"Nobody knew how to get back into the show," Faith says. "With the musical element, it sort of presented an opportunity for everyone to jump into the risk space together."
"It was nerve-racking and scary," Duplass says of the endeavor. "I think the toughest part, honestly, was we didn't know what it was going to be."
A rehearsal was called in New York so the actors could get their bearings and welcome their Broadway-experienced counterparts into the fold. It became, he says, a form of group therapy.
"We were processing and bringing the Broadway people in and letting them know what we had been through and what this culture was like," he says. "Doing lots of weird rituals and stuff, and we were sort of improvising, singing with Faith at the piano. It was like (a) real, nascent 'reinventing everything' type of feeling. Also, the Broadway folks sang and we were like, 'Wow, that's intimidating.' They knew a lot more than we did. So we were like, 'Are we extras now?'"
By the looks of this final day of filming, the cast seems to have risen to the challenge. Light, as Shelly, struts around in a flesh-colored body suit, matching bra and fuchsia chiffon skirt surrounded by a throng of dancing doppelgangers in a powerful rendition of "Your Boundary Is My Trigger." She punches out phrases like "I spackled and sanded my anger and sadness" so effortlessly, energetically and emotionally against the tango-like rhythms that it makes you wonder if she does this every Friday night.
"Look at her. ... She is our Lady Gaga," Jill Soloway says from behind a nearby assembly of monitors.
While it made sense for Shelly – an improv veteran – to grab the spotlight, Maura's fate was harder to swallow. Soloway makes a point to say that Maura has not been "killed off," though her death seemed appropriate since the show had previously set up that the character had heart problems.
"It sounds so punishing," Soloway says. "We love Maura. No matter what happened with Jeffrey on our show, Maura is a really important trans woman. We say goodbye to our beloved Maura. ... I think it relates to the way death happens in real life. You have lots of plans for when you're going to see your parent next, or plans for an event that's going to come. And then one day death happens and, boom, you're in another reality."
Originally, Soloway envisioned the narrative of the series unfolding over the course of seven seasons. A fifth had already been ordered before the allegations against Tambor surfaced and would have seen Maura reliving her youth. The character was going to start socializing with the trans students at the college where she used to teach, Soloway says.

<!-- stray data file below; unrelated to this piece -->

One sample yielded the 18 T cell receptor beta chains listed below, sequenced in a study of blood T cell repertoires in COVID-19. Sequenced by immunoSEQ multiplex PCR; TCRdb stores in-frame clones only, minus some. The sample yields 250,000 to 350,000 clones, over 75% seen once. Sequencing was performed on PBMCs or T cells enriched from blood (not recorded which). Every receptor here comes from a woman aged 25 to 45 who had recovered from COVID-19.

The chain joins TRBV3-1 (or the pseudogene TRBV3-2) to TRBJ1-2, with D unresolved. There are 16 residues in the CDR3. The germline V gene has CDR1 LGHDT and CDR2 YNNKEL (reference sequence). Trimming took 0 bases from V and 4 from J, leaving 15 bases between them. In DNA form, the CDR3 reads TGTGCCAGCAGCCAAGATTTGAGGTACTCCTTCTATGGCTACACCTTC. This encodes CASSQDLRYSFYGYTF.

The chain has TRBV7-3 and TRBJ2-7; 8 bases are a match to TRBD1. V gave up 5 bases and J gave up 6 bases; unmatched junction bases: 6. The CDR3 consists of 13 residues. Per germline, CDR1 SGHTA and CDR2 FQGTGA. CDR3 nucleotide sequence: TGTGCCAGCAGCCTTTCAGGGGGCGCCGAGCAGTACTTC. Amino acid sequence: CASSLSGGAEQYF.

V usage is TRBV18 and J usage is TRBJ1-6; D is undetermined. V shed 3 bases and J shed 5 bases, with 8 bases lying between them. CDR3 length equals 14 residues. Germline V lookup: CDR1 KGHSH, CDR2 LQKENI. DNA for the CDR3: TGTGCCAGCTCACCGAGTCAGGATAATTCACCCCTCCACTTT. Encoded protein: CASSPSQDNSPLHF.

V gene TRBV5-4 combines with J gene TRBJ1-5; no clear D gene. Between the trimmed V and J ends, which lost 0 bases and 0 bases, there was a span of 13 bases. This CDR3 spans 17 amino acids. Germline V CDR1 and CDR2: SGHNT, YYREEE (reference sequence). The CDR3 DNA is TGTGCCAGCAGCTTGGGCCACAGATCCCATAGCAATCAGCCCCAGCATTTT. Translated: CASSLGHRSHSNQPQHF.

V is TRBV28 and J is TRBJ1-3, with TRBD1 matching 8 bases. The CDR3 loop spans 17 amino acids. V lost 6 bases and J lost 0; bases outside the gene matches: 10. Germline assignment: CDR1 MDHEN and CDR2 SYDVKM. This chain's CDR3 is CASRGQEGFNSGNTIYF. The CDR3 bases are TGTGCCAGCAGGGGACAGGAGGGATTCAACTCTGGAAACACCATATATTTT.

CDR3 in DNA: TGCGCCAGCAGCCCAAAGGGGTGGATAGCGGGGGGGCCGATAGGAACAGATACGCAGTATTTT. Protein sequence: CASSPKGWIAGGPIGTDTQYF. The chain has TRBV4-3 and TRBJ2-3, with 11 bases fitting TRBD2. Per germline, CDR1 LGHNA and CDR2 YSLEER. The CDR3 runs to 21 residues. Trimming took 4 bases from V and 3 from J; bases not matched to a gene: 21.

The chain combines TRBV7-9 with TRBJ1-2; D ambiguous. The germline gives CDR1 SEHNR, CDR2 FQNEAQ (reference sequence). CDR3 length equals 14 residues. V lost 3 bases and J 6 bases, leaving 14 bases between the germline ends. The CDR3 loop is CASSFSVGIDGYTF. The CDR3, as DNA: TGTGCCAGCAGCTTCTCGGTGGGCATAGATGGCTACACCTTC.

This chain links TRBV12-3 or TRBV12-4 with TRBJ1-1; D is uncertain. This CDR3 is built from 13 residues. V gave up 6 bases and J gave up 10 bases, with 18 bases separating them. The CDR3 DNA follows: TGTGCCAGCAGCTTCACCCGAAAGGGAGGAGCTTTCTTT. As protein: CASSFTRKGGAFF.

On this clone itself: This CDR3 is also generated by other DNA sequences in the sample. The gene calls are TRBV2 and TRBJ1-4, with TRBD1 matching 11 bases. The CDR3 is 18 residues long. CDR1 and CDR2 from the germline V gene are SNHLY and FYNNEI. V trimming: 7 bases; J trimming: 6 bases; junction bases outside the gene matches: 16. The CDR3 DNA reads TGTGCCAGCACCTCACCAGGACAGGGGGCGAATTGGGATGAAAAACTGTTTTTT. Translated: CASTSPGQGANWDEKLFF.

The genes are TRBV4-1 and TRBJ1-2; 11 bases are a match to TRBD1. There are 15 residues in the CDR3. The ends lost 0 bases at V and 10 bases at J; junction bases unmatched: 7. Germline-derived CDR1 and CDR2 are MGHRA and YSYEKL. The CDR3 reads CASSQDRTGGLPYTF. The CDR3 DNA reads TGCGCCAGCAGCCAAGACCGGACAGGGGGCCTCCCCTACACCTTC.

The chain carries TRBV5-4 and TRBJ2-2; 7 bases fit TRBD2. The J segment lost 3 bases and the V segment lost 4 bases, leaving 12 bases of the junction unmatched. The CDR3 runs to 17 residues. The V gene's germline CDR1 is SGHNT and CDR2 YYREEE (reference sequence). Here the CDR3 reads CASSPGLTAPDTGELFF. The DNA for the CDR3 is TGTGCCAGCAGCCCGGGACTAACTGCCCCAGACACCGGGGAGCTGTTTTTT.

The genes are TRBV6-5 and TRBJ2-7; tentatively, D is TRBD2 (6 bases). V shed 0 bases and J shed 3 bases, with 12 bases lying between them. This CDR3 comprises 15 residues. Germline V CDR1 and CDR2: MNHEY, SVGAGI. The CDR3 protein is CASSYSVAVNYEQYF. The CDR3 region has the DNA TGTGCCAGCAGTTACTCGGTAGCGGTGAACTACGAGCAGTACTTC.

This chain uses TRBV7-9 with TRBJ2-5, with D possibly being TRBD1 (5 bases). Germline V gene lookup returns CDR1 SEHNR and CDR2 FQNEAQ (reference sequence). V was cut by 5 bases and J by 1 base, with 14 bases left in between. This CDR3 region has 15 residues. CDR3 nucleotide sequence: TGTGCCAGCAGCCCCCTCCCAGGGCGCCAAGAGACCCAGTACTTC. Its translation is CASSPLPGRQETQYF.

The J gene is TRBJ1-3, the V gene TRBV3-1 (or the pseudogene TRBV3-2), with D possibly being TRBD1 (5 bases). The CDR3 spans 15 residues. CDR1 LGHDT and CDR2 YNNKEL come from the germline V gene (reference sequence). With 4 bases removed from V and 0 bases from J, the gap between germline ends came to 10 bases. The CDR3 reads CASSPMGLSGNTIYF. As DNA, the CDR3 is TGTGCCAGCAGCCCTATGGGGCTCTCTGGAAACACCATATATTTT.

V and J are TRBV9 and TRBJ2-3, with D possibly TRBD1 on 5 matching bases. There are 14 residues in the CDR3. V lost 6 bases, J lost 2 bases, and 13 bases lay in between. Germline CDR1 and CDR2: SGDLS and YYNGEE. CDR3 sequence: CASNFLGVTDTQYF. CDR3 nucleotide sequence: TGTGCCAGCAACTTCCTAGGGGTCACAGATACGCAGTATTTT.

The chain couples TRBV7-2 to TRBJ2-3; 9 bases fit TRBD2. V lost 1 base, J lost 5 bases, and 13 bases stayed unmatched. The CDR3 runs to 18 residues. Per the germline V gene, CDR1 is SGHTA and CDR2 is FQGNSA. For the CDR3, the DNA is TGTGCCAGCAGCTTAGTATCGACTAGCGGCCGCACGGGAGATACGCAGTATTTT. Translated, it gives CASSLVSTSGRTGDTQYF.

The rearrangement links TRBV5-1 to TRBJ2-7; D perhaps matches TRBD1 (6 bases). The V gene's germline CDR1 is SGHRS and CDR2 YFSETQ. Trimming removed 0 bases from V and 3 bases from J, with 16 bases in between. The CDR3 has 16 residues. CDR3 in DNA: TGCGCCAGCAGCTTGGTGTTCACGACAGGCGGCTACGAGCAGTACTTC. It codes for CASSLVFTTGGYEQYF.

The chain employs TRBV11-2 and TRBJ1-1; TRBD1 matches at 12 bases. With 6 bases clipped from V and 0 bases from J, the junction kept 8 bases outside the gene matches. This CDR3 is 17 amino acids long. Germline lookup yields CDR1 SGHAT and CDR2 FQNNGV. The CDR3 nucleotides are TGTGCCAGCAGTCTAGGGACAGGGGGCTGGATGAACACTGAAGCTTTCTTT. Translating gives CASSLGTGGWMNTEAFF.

"We had her ... meeting the trans community and just kind of really wanting to be free of the expectations of her family and her friends – not really wanting to be seen by Shelly and not really even want to be seen by her kids, and just want(ing) to be with these kinds of more radical trans people."
According to Soloway, one potential story line included Maura conspiring to hack into Rupert Murdoch's personal computer.
"That's where we were," Soloway says. "She was going to be like a trans hacker, taking down the patriarchy."
When "Transparent" debuted in February 2014, trans characters in pop culture were most often relegated to minor or secondary roles and/or portrayed in a negative light. The series became a critical darling and awards contender, nabbing eight Emmys – including two for Tambor's performance. Still, "Transparent" proved to be both groundbreaking and problematic. Praised for presenting a complex portrait of trans women and employing trans creatives on screen and off, it was also chided for casting a cisgender man in the lead role and for being written, at least initially, by cisgender writers. Soloway, whose preferred pronoun is "they," has acknowledged that if the show were created today, they would approach things differently. But Soloway doesn't regret the choice.
"Early on, I really began to get a sense for the first time about trans liberation and trans politics," Soloway says. "I have absolutely nothing but respect for people's rage and nothing but gratitude for people who forgive the fact that I had to live my learning curve in public, and mostly just hope that the positives of 'Transparent' outweigh the negatives of what it meant to have a cis man playing a trans woman."
But can the series' legacy and characters – however complicated – remain unscathed by the scandal it got swept up in?
"I still remember shows from my childhood – 'All in the Family' and ('The Carol Burnett Show') and ('The Mary Tyler Moore Show') – and I can still remember not only characters but lines from those shows, strangely," says Alexandra Billings, who plays Maura's friend, Davina. "So I think shows that break new ground like 'Transparent' ... I don't think it will ever go away. I don't feel that there is a period on the end of this sentence."
On this particular day on set, the focus is on finishing. And getting karaoke tracks of the songs – 10, in total – ready for the show's wrap party.
"If everything else goes wrong," Soloway says, "I can take this movie and put it on a hard drive and put it into a suitcase and tour JCCs (Jewish Community Centers) for the rest of my life and hand out the lyrics and do 'Rocky Horror'-like singalongs. And if that's all I do for the rest of my life – that's totally fine."